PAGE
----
I'm pretty particular about my children's Bible stories. I want them to be age-appropriate but also theologically appropriate. When I was introduced to the Spark Children's Story Bible, I knew I found the perfect Bible for my children.  This Bible is hardbound with thick and colorful pages. The Bible stories are shared in both an age-appropriate but theologically accurate way. Wesley loves reading the stories and looking at the pages. The Bible can be purchased here and I'd highly recommend it for any child!

We read one story from the Bible each night before bed. This was something I started when Wesley was an infant. I started with his first Bible, an NRSV children's bible. It had very thin pages and no pictures. He grabbed at the pages and I was terrified he was going to rip it. I never let him hold it or touch it. His story Bible is HIS Bible. He holds it, picks out the stories, and reads through it. He's getting the opportunity to use his Bible, which will hopefully make him more comfortable reading it in the future. Because the stories aren't watered down (too much) I'm hopeful that he will retain some of what he is learning and feel comfortable using his Bible.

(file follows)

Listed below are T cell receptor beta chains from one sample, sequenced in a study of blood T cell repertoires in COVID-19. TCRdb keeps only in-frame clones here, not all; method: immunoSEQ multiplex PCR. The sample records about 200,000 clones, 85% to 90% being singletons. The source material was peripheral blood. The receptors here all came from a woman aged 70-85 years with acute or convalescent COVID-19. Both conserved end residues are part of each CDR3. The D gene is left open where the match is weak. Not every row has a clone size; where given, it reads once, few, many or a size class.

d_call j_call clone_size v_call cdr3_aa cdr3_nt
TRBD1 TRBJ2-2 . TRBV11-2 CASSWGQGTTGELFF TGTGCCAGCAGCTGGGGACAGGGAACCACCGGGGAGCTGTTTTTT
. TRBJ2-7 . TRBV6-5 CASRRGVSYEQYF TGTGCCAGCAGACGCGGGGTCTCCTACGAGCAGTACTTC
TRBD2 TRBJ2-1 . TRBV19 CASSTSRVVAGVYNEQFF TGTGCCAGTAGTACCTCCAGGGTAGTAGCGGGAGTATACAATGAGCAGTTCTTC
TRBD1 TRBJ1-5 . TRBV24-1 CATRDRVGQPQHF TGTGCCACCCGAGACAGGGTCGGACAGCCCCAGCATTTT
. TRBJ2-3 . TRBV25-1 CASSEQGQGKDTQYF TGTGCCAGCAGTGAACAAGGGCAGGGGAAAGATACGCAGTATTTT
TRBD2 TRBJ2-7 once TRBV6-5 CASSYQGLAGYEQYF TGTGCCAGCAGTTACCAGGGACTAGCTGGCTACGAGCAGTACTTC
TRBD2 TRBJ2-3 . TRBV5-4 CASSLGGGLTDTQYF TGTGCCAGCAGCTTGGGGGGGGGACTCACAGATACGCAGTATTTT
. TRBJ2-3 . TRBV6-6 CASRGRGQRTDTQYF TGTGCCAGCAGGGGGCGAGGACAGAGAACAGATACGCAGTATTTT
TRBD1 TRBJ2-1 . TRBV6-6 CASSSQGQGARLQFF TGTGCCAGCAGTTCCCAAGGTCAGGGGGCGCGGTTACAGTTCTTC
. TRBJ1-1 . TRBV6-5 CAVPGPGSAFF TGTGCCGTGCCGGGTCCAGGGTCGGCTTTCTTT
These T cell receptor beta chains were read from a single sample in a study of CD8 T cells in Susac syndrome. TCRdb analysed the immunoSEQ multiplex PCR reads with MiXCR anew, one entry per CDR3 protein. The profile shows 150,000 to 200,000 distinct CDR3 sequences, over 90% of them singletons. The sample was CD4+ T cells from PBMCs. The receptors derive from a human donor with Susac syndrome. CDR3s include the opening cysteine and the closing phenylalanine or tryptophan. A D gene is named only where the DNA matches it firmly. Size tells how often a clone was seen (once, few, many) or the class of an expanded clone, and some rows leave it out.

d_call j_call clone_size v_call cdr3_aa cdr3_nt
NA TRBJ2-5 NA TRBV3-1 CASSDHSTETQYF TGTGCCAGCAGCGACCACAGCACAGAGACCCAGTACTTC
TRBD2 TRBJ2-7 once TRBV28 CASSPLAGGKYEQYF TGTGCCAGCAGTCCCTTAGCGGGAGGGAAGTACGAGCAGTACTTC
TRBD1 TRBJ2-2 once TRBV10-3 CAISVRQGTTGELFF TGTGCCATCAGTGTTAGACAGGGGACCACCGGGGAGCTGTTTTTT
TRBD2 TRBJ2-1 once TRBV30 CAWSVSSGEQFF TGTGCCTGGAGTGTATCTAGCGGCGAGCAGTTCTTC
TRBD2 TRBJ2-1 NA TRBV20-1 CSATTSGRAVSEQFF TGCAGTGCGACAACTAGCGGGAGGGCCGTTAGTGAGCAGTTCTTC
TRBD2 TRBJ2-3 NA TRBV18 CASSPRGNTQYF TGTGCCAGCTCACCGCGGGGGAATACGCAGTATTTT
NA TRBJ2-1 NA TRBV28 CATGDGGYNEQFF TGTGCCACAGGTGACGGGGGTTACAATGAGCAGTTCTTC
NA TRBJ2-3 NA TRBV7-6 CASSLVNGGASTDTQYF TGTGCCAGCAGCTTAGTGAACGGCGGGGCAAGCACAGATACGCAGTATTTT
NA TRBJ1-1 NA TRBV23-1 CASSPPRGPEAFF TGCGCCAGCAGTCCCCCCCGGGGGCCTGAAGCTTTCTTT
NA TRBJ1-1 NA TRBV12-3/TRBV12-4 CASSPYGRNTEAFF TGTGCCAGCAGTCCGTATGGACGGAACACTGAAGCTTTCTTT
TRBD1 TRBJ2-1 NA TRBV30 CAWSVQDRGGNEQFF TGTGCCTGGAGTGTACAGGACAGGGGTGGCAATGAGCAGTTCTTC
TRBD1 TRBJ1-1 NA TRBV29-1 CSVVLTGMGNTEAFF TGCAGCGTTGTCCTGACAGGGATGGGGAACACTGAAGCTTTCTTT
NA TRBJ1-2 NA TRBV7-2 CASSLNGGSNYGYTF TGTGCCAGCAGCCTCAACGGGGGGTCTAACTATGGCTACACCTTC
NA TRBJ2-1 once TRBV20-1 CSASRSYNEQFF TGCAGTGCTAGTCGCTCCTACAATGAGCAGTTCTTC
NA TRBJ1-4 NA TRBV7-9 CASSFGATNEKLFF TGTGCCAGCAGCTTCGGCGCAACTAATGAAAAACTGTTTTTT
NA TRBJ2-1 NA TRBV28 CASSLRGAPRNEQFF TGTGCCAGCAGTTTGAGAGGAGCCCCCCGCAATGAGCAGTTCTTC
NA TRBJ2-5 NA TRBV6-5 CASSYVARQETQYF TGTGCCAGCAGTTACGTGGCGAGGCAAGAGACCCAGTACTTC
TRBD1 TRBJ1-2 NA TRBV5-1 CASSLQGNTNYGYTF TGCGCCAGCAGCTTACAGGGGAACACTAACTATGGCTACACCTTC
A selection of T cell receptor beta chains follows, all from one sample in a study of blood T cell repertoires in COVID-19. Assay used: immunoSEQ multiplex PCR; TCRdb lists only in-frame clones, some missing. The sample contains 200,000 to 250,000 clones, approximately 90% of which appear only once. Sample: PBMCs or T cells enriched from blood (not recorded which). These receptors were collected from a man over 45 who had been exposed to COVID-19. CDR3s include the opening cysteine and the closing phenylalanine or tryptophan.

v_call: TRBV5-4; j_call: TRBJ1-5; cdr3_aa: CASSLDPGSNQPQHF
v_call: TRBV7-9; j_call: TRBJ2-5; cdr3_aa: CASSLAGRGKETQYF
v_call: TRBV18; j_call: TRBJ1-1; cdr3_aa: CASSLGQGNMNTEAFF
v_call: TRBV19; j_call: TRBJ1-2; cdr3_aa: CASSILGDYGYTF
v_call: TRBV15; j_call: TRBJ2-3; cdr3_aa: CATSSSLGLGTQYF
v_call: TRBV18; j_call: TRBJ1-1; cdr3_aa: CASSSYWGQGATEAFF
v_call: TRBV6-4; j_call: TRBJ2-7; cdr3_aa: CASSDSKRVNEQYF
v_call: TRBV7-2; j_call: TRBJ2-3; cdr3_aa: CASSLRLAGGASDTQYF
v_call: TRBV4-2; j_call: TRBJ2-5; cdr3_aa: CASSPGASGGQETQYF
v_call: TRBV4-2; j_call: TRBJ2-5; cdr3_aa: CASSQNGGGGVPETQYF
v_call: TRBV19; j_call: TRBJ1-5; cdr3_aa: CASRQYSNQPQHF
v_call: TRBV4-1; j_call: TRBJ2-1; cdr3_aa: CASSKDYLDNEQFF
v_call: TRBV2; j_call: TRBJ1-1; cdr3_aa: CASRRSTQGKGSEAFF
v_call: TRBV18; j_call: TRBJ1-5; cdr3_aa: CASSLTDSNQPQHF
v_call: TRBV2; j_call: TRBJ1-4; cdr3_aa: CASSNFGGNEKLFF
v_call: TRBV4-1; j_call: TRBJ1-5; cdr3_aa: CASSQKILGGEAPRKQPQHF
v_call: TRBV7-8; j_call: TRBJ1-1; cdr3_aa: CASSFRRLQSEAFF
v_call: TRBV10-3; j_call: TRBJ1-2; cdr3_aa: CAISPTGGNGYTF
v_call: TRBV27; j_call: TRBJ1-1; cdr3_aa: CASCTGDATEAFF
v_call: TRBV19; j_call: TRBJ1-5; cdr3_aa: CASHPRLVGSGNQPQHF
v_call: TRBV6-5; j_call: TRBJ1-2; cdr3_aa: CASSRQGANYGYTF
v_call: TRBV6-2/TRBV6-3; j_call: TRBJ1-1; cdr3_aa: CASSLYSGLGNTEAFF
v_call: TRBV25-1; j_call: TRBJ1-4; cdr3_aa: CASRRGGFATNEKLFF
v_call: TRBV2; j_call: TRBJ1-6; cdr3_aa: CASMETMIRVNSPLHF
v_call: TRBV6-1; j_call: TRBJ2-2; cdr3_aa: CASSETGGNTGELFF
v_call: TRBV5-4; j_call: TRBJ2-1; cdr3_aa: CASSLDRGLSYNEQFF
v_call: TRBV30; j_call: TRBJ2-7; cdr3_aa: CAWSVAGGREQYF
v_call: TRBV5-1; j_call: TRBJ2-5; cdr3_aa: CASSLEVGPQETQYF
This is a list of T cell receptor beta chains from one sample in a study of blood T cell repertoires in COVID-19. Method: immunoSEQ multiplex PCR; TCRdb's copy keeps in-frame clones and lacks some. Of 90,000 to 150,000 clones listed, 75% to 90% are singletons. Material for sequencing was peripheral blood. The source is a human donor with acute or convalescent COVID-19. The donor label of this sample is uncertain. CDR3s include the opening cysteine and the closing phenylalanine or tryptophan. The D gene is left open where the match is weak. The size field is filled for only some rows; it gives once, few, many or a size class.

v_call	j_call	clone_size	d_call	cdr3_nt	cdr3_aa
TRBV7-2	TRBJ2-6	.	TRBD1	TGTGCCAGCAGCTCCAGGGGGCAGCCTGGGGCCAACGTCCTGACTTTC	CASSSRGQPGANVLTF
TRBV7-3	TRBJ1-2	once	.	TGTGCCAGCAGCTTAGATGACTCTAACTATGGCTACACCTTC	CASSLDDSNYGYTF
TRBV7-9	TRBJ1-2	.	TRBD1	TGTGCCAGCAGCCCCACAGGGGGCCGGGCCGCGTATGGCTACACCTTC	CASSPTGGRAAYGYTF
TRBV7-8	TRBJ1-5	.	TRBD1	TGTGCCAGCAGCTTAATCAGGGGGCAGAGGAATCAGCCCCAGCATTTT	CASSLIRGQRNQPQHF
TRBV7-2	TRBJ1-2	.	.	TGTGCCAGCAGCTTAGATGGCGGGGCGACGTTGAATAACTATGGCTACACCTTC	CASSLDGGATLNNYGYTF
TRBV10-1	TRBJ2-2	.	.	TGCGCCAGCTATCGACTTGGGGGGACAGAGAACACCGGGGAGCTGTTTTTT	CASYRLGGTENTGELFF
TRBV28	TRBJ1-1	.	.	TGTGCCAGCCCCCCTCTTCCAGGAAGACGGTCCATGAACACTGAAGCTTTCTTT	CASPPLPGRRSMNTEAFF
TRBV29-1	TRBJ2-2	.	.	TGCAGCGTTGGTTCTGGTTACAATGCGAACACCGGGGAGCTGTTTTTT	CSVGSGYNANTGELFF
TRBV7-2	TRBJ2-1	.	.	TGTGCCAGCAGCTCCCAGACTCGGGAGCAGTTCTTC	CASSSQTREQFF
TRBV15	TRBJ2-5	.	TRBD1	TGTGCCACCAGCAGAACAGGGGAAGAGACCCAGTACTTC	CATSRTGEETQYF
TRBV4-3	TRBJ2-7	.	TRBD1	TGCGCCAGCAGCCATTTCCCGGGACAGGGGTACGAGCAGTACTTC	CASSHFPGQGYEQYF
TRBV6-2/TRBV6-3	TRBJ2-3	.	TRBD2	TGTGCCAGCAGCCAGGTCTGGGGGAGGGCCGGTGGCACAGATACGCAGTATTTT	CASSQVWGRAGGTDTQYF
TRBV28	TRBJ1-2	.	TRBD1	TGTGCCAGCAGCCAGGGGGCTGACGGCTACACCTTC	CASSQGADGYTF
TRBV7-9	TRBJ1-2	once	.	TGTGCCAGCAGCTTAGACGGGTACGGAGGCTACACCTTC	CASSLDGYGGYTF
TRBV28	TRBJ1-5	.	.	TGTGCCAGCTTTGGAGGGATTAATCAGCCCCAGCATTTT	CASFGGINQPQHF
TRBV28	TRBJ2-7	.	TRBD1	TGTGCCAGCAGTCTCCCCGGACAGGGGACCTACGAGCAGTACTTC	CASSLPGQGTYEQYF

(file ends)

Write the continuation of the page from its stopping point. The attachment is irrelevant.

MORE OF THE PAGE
The Lord's Prayer
Our church recites and prays the Lord's Prayer during worship each week. It was a standard part of growing up for me and it was important to teach this prayer to my children. We began praying this prayer as an end to our prayer time with Wesley when he was an infant. We continued doing this every night and when he was about 2.5 years old, he began joining in. He sometimes chooses not to pray it out loud with us, but he knows it and is capable. We pray in similar ways each night, "Dear God, thank you for this day. Thank you for.... Help us... etc." and keep things simple. This is not because we think prayer is simple or reserved only for bedtime but because it is a great and safe way for Wesley to learn to pray. He has copied our language (most of his prayers begin, "Dear God, thank you for this day.") and inserted some of his own (always thanking God for fire trucks, dinosaurs or Jake and the Neverland Pirates) in a way only a 3 year old can do.

It is my desire that Wesley develops a prayer life that is conversational, respectful, and open. I pray that he wrestles with God and listens intently. I pray he opens his heart to God and lifts up others.

I do not share any of this to brag or say that we are perfect. We do not do any of this ALL of the time. We skip nights and pray while children scream. We've found that consistency with faith practices (as with many things!) is key with little ones. If it doesn't work one night, it might work the next. Everyday is a new day and a new chance to share experiences with our kids.

How do you share your faith practices with your children?